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Beyond TechnonationalismBiomedical Innovation and Entrepreneurship in Asia$
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Kathryn C. Ibata-Arens

Print publication date: 2019

Print ISBN-13: 9781503605473

Published to Stanford Scholarship Online: September 2019

DOI: 10.11126/stanford/9781503605473.001.0001

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Classic Technonationalism in Japan

Classic Technonationalism in Japan

Beyond the “Miracle” and “Lost” Decades

Chapter:
(p.60) Chapter 3 Classic Technonationalism in Japan
Source:
Beyond Technonationalism
Author(s):

Kathryn C. Ibata-Arens

Publisher:
Stanford University Press
DOI:10.11126/stanford/9781503605473.003.0003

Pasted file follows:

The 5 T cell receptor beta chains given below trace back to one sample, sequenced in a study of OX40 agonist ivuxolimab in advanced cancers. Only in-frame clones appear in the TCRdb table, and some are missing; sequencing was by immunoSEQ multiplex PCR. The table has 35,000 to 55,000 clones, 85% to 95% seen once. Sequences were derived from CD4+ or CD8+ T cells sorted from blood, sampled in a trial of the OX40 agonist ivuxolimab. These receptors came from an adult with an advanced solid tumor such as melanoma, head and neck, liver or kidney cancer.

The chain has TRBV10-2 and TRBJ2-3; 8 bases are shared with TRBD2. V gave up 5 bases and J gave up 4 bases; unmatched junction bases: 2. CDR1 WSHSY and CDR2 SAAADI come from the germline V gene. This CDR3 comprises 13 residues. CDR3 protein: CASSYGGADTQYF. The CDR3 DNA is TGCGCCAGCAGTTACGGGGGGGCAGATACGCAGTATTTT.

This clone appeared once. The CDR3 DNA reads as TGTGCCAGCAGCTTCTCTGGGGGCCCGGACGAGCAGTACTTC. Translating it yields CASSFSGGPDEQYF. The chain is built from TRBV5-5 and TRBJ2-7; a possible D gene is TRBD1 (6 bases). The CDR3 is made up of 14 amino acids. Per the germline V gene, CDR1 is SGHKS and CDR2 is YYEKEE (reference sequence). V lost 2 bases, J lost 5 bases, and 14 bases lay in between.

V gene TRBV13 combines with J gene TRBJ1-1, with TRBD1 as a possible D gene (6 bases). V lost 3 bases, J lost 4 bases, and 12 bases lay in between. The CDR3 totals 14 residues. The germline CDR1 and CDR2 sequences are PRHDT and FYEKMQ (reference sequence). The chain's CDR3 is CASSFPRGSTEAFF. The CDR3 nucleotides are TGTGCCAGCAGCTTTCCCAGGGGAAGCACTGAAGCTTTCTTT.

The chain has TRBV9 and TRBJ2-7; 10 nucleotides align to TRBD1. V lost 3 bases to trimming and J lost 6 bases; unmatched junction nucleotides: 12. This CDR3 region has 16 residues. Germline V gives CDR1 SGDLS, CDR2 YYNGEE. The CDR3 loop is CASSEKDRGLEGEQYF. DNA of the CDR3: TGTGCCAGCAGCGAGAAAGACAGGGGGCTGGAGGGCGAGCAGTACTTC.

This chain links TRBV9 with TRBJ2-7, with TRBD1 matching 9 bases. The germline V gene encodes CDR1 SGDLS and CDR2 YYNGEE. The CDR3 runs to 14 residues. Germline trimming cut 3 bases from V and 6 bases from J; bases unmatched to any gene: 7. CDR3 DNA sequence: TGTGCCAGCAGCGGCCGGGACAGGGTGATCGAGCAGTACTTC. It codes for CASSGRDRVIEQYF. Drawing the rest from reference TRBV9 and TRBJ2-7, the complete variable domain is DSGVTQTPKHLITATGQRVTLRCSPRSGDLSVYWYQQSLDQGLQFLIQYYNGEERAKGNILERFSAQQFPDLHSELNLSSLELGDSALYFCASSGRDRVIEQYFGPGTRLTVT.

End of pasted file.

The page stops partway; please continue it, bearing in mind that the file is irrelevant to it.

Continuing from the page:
Japan’s strengths in intellectual property production have since the 1990s failed to translate into globally competitive new-product and new-business creation. Insular institutions and business practices have created “sticky” networks. These structures, while protecting weak industries from global competition, have trapped nascent entrepreneurs and undermined human-capital development. Yet Japan remains the largest market for biomedical products and services in Asia. Its aging population is driving ever-increasing health care consumption, while the shrinking size of its working population means that growth must be based on productivity gains. These demographics provide opportunities for foreign firms and investors to enter Japan, potentially enriching Japanese networks in the future. The Japanese state has encouraged international science and technology collaborations since 2000, which has led to growth in international copatenting, a potential first step to broader internationalization and open networks.

Keywords:   biomedical products, aging population, stem cell, Abenomics, insular networks, Kyoto University, METI, immigration, lost decade

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